Cutting the Fan Favorites

by | Mar 21, 2018 | Asset Management

Have you ever heard the saying “all good things come to an end?”  Recently, two professional sports franchises had that happen to them.

The Minnesota Vikings have recently parted ways with quarterback Teddy Bridgewater.  Bridgewater was the Vikings first round draft pick back in 2014, and most people thought he would be the franchise quarterback for years to come.

Bridgewater had a standout rookie season in 2014, winning the Rookie of the Year award, and throwing for 2,919 yards and 14 touchdowns. download 17

In 2015, expectations were high for Bridgewater and the Vikings, and they ended up winning their first NFC North division title since 2009.  Bridgewater was beloved by the Vikings faithful for bringing their team back to the postseason.

However, in the 2016 preseason, Bridgewater suffered a gruesome knee injury that left him sidelined for the entire 2016 season and essentially all of the 2017 season as well.  It was a HUGE blow for a young quarterback.

This past year the Vikings went all the way to the NFC Championship game with Bridgewater on the sidelines, before letting him walk in free agency signing with the New York Jets.

It was a move many Vikings fans saw coming, but many fans still showed their appreciation for what Bridgewater had done for the franchise.

My beloved New York Mets have had a similar situation unfold over the last few seasons as well.  The captain, and longtime fan favorite, David Wright has very obviously been going through many injuries since 2015. download 1 1

Wright has been the third baseman of the Mets since the middle of the 2004 season, and has been the backbone of the team during their 2006 playoff run, and all the subsequent terrible years since.

Wright is a 7-time All-Star, a 2-time Gold Glove award winner, a 2-time Silver Slugger award winner, and the Captain of the Mets since 2013.  He has been with the team through ups and downs, and is easily one of the most popular Mets of all time.

However, in 2015, Wright was diagnosed with spinal stenosis causing him to miss much of the season.  Wright returned just in time for the Mets’ run to the World Series, but it was clear he would never be the same again.

While it pains many Mets fans to see their captain go through these unfortunate circumstances, it became clear that it’s time to move on.

This off season, the Mets signed third baseman Todd Frazier, essentially signaling the end of Wright’s playing days at third base.  While he might not have been ‘cut’ from the team, the Mets have clearly decided to move on without him on the field.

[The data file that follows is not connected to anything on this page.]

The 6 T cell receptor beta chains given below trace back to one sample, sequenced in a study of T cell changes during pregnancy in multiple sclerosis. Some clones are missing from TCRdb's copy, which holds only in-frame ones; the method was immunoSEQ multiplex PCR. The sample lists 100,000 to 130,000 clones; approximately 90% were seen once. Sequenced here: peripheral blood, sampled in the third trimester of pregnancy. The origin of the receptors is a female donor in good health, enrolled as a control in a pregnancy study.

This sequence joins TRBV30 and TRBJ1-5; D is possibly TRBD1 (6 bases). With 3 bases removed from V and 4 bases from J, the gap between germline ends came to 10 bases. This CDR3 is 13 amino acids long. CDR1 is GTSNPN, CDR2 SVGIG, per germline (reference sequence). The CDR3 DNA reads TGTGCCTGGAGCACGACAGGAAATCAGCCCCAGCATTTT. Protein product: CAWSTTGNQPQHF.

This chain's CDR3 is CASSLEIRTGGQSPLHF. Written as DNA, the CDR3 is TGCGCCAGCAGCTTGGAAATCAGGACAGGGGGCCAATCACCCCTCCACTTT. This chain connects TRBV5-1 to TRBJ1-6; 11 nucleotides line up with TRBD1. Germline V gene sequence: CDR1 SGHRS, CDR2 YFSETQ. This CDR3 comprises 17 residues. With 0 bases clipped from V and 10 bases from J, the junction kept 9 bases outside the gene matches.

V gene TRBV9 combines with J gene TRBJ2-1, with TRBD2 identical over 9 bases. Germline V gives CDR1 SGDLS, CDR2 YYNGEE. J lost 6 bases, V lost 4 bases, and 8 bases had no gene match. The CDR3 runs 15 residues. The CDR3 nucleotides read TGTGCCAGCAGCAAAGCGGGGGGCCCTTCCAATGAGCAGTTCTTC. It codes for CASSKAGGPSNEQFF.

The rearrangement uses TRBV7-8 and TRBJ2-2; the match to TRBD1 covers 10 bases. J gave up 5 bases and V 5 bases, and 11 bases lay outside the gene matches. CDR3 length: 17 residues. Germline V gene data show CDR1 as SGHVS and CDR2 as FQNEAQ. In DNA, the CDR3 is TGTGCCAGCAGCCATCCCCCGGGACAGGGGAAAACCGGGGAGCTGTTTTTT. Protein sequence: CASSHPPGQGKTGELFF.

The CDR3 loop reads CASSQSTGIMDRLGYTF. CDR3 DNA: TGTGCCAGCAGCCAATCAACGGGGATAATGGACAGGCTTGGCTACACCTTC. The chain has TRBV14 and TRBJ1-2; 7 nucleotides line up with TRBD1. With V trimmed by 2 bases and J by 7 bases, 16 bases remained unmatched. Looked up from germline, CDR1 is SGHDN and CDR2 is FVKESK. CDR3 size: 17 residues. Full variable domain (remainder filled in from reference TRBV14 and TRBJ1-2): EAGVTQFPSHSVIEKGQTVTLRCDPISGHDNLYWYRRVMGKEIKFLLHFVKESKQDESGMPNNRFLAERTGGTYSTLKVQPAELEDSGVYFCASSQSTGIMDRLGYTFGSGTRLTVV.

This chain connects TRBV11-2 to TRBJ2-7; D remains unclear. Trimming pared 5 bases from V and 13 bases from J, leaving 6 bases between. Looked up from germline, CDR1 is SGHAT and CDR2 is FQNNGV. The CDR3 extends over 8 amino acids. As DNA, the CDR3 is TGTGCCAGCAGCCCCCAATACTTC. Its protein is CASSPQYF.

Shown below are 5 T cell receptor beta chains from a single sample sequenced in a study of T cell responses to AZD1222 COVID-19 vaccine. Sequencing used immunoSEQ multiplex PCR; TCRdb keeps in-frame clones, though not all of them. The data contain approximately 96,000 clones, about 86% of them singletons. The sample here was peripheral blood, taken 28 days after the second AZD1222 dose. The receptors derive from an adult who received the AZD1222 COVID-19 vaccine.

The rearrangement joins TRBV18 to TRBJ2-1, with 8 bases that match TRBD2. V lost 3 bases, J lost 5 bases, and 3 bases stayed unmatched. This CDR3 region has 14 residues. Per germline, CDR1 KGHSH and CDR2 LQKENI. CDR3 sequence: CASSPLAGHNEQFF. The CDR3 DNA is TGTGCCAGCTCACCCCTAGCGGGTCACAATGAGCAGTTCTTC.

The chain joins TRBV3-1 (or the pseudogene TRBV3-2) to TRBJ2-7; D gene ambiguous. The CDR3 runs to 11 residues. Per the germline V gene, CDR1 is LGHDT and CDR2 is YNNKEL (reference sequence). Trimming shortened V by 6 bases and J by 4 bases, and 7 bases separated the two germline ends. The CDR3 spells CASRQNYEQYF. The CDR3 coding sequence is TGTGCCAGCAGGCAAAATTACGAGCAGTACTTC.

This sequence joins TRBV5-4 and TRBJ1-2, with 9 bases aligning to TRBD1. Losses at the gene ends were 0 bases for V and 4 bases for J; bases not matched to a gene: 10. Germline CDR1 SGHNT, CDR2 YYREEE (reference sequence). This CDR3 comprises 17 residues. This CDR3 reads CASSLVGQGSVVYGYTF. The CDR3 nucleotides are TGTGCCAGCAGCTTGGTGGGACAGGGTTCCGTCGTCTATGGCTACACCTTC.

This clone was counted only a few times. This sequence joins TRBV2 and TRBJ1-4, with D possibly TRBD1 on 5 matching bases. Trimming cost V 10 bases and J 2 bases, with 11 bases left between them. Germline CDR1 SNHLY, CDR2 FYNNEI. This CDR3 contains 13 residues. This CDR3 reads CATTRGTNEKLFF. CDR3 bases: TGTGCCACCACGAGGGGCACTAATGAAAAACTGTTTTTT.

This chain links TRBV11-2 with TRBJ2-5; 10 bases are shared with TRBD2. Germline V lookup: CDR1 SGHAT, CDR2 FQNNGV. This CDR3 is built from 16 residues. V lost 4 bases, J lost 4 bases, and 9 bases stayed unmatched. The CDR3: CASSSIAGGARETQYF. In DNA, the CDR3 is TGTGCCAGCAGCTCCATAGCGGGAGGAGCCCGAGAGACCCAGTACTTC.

What does this have to do with investing?

Consider your portfolio.  Do you have a Teddy Bridgewater, or a David Wright in there?

Investing, like sports, can become a very emotional game if you let it.  It’s very easy to become attached to a stock that has performed well in the past.

It’s very easy to rationalize holding a position with an emotional anecdote, when in reality it has no place remaining in your portfolio.

It’s easier said than done, but removing emotions from your investing process is a key to success.  It might hurt to cut the “fan favorite” from your portfolio, but you will ultimately benefit from it in the end.

It will only benefit you from time to time to objectively evaluate the positions in your portfolio.  The phrase “past performance is not indicative of future results” is heard so many times in this profession, but sometimes is overlooked.

Holding on to a position because it did well for you during tough years, or outperformed years ago, is not reason enough to hold something.

Having an emotional connection to a stock is not reason enough to hold something.

When evaluating positions in your portfolio, it’s important to remain focused on what’s ahead of you, not behind.

While it’s necessary to glance out your rear-view mirror from time to time, ultimately the main focus is on the road ahead.

Keep David Wright and Teddy Bridgewater in your mind the next time you’re reviewing positions in your portfolio.  All good things do come to an end, and it’s okay to cut the fan-favorite from time to time.

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